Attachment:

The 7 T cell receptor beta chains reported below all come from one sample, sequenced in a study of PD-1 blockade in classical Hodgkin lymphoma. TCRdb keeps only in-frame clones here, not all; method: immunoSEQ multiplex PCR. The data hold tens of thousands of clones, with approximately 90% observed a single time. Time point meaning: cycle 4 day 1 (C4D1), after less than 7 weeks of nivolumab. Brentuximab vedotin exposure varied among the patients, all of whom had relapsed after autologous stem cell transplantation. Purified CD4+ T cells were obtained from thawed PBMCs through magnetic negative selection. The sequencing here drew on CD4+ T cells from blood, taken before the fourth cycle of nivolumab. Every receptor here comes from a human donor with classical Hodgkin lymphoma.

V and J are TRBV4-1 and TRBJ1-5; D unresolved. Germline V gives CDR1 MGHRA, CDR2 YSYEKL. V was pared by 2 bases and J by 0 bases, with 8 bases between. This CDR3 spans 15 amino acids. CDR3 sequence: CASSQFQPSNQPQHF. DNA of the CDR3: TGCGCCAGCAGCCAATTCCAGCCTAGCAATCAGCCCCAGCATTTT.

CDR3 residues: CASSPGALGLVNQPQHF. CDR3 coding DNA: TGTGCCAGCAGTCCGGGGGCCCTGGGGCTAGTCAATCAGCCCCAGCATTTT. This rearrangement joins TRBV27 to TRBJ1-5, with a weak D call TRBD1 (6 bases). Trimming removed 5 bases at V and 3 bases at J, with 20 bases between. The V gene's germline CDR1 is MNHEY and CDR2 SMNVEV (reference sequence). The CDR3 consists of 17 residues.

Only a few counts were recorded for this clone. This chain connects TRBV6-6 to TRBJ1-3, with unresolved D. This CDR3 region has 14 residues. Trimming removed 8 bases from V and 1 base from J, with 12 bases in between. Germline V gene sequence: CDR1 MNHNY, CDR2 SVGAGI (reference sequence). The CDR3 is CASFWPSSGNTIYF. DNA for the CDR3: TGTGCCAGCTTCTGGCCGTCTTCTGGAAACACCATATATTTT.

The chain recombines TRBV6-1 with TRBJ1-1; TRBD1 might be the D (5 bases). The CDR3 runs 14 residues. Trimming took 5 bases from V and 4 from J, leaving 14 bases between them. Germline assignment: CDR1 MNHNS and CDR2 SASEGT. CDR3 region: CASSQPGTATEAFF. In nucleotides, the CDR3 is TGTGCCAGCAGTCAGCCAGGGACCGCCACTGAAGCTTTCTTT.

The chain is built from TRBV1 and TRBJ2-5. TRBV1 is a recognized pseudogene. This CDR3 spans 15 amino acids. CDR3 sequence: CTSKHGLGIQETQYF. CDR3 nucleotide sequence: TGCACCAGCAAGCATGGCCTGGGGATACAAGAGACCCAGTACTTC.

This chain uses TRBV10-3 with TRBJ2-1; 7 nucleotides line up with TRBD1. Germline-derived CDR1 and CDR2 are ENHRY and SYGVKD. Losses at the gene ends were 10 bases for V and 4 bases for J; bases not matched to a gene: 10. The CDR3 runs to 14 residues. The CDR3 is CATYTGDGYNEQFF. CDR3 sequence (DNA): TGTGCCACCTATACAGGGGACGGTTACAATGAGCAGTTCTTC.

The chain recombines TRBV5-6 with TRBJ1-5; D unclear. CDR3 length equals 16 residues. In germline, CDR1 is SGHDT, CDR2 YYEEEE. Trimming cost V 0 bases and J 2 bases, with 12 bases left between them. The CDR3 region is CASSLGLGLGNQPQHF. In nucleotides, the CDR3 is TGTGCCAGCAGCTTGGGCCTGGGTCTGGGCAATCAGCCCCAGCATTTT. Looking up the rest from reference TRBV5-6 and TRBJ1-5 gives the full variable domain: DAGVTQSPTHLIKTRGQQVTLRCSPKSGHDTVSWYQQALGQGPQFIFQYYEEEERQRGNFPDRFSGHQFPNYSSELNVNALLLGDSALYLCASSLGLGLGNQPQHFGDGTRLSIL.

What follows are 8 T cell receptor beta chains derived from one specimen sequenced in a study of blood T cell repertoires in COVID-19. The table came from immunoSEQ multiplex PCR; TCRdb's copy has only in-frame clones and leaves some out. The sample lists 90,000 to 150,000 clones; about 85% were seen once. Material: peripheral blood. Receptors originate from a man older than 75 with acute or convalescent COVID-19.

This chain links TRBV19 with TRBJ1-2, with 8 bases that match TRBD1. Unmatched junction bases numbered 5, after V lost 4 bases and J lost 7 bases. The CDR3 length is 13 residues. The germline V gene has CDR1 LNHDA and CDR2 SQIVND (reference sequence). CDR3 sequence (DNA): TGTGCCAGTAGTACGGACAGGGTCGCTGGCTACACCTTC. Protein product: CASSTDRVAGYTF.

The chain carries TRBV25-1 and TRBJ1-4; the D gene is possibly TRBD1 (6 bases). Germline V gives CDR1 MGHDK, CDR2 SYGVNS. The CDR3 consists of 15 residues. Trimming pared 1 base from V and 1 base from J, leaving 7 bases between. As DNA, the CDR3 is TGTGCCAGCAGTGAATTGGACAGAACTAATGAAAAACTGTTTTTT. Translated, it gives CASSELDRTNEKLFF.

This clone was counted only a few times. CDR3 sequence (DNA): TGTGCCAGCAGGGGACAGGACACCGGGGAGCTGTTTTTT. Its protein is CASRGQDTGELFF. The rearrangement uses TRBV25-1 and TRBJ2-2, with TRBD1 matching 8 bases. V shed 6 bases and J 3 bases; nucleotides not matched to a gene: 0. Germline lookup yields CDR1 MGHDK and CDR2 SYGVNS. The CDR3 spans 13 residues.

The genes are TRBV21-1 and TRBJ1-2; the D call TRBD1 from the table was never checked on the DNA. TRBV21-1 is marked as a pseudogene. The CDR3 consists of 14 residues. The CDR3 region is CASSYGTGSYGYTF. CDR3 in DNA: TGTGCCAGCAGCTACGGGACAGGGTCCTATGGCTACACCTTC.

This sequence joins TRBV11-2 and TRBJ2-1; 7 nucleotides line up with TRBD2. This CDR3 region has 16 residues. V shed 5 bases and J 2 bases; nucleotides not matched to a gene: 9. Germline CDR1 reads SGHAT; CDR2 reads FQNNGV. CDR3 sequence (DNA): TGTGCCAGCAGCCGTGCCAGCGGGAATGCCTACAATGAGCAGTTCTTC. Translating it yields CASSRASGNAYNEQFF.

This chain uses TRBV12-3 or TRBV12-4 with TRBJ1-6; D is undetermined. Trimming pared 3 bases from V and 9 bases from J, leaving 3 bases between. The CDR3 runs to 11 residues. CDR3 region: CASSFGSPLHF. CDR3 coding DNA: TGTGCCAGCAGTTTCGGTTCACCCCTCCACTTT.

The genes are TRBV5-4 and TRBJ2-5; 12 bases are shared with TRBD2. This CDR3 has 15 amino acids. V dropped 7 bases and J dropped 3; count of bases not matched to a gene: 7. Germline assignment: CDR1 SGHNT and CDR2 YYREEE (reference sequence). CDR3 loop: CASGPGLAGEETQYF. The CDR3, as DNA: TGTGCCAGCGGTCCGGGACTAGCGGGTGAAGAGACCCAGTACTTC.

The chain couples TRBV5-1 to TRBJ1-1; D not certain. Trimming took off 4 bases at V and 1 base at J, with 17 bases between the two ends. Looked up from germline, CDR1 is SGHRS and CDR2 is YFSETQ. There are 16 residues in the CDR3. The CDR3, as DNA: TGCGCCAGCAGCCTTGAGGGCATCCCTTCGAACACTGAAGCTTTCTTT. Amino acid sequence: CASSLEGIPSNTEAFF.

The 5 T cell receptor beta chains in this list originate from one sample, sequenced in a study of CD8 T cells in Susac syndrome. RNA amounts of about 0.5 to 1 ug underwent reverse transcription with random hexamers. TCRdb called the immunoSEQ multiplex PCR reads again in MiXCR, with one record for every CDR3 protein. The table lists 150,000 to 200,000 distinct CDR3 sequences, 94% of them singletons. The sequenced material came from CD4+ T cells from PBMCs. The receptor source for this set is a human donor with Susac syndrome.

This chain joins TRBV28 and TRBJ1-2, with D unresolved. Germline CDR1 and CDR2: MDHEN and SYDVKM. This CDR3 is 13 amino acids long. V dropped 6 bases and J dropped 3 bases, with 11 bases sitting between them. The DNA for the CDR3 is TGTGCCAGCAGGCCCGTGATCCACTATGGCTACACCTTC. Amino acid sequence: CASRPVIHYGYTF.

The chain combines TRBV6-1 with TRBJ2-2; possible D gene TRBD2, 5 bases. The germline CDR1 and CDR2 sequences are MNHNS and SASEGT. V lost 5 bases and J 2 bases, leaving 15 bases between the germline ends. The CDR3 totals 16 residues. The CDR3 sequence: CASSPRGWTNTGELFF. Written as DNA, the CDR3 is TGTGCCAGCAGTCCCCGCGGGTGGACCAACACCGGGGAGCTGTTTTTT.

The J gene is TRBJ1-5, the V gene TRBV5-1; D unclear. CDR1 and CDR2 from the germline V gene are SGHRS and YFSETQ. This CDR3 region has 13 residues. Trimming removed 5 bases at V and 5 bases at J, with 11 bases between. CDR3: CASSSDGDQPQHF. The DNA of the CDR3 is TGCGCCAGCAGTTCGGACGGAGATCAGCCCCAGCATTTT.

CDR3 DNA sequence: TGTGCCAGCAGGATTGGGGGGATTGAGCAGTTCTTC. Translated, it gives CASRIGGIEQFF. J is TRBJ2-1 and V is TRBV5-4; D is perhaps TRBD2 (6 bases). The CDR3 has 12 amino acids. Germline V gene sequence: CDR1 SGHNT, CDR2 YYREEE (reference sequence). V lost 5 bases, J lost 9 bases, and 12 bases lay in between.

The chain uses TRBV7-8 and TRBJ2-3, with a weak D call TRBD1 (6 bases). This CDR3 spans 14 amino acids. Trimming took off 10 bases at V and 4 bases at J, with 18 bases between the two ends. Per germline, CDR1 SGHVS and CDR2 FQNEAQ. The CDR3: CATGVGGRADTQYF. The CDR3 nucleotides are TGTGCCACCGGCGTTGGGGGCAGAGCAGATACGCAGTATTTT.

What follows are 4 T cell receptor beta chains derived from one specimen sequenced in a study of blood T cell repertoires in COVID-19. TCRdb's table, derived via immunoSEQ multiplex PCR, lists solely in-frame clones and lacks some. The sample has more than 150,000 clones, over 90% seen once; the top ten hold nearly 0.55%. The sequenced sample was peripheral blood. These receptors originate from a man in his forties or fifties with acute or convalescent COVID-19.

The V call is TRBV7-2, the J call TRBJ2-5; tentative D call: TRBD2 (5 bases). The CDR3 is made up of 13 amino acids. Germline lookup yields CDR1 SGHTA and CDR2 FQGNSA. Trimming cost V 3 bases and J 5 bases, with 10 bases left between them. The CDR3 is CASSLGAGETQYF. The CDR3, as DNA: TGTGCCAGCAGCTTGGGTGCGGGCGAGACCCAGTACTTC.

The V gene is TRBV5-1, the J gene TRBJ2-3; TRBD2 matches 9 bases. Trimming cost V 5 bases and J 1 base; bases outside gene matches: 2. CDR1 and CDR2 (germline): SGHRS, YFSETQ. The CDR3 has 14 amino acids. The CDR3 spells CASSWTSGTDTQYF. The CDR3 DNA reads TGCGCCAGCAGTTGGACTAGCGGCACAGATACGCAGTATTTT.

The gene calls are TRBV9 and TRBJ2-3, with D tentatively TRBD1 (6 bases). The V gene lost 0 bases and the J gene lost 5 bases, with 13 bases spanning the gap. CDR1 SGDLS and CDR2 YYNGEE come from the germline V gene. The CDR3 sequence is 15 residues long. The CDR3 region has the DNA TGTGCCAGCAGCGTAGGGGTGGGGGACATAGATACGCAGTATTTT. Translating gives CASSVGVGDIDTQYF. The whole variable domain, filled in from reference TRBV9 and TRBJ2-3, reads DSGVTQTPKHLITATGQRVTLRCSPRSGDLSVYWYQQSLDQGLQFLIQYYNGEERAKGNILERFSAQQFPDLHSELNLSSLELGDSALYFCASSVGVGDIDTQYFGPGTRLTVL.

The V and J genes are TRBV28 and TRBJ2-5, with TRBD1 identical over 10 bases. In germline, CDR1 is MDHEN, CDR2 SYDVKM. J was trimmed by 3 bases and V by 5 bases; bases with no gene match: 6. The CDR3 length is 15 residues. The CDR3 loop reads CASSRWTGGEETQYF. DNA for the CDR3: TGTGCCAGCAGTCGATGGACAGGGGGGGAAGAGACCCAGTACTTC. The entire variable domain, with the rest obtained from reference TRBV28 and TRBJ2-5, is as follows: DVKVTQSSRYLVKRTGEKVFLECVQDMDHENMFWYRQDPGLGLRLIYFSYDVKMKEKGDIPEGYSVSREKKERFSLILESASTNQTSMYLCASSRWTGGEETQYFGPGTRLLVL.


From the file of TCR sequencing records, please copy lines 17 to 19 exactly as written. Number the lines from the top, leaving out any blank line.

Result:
The chain couples TRBV5-1 to TRBJ1-1; D not certain. Trimming took off 4 bases at V and 1 base at J, with 17 bases between the two ends. Looked up from germline, CDR1 is SGHRS and CDR2 is YFSETQ. There are 16 residues in the CDR3. The CDR3, as DNA: TGCGCCAGCAGCCTTGAGGGCATCCCTTCGAACACTGAAGCTTTCTTT. Amino acid sequence: CASSLEGIPSNTEAFF.

The 5 T cell receptor beta chains in this list originate from one sample, sequenced in a study of CD8 T cells in Susac syndrome. RNA amounts of about 0.5 to 1 ug underwent reverse transcription with random hexamers. TCRdb called the immunoSEQ multiplex PCR reads again in MiXCR, with one record for every CDR3 protein. The table lists 150,000 to 200,000 distinct CDR3 sequences, 94% of them singletons. The sequenced material came from CD4+ T cells from PBMCs. The receptor source for this set is a human donor with Susac syndrome.

This chain joins TRBV28 and TRBJ1-2, with D unresolved. Germline CDR1 and CDR2: MDHEN and SYDVKM. This CDR3 is 13 amino acids long. V dropped 6 bases and J dropped 3 bases, with 11 bases sitting between them. The DNA for the CDR3 is TGTGCCAGCAGGCCCGTGATCCACTATGGCTACACCTTC. Amino acid sequence: CASRPVIHYGYTF.